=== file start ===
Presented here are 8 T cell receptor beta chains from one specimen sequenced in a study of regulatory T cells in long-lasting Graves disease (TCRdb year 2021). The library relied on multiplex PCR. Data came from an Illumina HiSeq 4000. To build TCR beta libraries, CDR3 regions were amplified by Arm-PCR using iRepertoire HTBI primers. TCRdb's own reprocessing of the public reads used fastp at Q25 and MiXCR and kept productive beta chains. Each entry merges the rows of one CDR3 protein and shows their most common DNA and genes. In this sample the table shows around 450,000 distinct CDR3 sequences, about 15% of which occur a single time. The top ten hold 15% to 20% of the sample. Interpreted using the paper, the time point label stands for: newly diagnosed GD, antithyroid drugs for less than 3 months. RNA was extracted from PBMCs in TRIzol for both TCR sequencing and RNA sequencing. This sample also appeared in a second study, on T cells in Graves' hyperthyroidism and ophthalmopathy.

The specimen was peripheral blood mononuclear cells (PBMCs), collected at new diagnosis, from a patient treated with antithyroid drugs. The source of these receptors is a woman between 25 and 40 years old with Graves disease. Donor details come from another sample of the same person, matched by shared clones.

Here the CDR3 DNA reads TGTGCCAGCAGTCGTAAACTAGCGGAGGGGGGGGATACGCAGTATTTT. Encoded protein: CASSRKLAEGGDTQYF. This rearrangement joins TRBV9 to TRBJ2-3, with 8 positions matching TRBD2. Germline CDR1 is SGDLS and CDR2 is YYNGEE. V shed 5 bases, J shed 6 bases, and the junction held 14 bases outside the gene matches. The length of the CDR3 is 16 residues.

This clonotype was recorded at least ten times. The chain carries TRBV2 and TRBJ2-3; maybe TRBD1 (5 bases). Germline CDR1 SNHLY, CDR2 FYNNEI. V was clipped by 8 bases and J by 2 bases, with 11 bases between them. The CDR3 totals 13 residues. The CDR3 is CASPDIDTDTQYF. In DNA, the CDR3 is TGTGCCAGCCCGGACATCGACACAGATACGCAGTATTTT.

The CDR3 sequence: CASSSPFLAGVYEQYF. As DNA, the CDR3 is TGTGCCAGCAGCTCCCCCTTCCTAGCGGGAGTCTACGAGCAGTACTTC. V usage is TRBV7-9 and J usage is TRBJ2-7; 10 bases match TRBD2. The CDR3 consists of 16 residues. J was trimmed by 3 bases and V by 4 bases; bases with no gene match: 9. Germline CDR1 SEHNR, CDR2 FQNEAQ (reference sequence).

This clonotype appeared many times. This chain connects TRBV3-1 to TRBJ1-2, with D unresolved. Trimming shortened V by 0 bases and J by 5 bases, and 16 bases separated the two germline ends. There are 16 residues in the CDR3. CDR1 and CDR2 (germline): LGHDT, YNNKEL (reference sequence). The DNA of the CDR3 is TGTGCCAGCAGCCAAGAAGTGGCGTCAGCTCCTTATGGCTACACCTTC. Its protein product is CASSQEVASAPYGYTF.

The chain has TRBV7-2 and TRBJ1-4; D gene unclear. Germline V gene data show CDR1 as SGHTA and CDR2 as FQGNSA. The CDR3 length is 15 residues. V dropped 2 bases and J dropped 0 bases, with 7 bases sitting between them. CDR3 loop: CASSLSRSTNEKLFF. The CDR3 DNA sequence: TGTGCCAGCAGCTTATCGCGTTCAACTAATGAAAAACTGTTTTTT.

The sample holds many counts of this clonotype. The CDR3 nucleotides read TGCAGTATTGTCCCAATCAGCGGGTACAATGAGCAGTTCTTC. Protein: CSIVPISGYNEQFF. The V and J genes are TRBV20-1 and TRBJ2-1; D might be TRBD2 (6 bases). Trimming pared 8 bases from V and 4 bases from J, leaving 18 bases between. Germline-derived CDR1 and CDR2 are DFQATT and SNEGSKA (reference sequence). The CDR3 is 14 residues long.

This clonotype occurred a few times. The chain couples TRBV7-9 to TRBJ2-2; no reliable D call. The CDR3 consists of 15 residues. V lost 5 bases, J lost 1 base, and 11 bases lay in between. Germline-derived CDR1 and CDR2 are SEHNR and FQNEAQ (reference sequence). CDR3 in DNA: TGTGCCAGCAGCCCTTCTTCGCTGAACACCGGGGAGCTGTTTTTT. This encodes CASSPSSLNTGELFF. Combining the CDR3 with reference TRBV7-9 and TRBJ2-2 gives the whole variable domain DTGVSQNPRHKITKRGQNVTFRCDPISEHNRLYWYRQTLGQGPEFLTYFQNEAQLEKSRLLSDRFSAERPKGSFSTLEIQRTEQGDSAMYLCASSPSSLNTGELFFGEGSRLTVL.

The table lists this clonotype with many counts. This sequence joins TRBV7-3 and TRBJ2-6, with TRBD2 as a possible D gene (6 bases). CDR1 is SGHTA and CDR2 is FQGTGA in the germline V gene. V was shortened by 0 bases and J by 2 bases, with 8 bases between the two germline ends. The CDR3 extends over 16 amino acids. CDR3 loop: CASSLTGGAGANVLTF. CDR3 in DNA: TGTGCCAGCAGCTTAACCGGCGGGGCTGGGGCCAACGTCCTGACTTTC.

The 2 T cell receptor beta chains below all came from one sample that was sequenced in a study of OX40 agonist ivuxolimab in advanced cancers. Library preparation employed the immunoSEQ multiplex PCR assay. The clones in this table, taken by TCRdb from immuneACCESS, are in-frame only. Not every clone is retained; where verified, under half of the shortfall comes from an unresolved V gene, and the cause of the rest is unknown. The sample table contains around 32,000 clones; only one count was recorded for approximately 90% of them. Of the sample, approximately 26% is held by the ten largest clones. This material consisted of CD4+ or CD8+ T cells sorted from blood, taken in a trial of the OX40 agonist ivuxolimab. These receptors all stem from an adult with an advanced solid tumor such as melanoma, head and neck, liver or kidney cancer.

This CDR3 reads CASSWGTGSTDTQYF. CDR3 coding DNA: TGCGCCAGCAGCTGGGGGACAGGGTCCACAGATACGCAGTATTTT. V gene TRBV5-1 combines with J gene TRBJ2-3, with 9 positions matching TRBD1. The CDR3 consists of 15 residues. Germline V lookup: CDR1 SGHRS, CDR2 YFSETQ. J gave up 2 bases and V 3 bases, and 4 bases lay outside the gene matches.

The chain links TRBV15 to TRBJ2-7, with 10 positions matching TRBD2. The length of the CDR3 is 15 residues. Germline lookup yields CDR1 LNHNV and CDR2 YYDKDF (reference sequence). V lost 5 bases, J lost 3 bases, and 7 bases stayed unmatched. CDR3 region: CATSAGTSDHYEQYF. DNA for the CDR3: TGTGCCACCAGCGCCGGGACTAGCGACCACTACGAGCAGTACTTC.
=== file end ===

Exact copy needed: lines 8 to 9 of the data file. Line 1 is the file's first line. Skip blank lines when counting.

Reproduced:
The sample holds many counts of this clonotype. The CDR3 nucleotides read TGCAGTATTGTCCCAATCAGCGGGTACAATGAGCAGTTCTTC. Protein: CSIVPISGYNEQFF. The V and J genes are TRBV20-1 and TRBJ2-1; D might be TRBD2 (6 bases). Trimming pared 8 bases from V and 4 bases from J, leaving 18 bases between. Germline-derived CDR1 and CDR2 are DFQATT and SNEGSKA (reference sequence). The CDR3 is 14 residues long.

This clonotype occurred a few times. The chain couples TRBV7-9 to TRBJ2-2; no reliable D call. The CDR3 consists of 15 residues. V lost 5 bases, J lost 1 base, and 11 bases lay in between. Germline-derived CDR1 and CDR2 are SEHNR and FQNEAQ (reference sequence). CDR3 in DNA: TGTGCCAGCAGCCCTTCTTCGCTGAACACCGGGGAGCTGTTTTTT. This encodes CASSPSSLNTGELFF. Combining the CDR3 with reference TRBV7-9 and TRBJ2-2 gives the whole variable domain DTGVSQNPRHKITKRGQNVTFRCDPISEHNRLYWYRQTLGQGPEFLTYFQNEAQLEKSRLLSDRFSAERPKGSFSTLEIQRTEQGDSAMYLCASSPSSLNTGELFFGEGSRLTVL.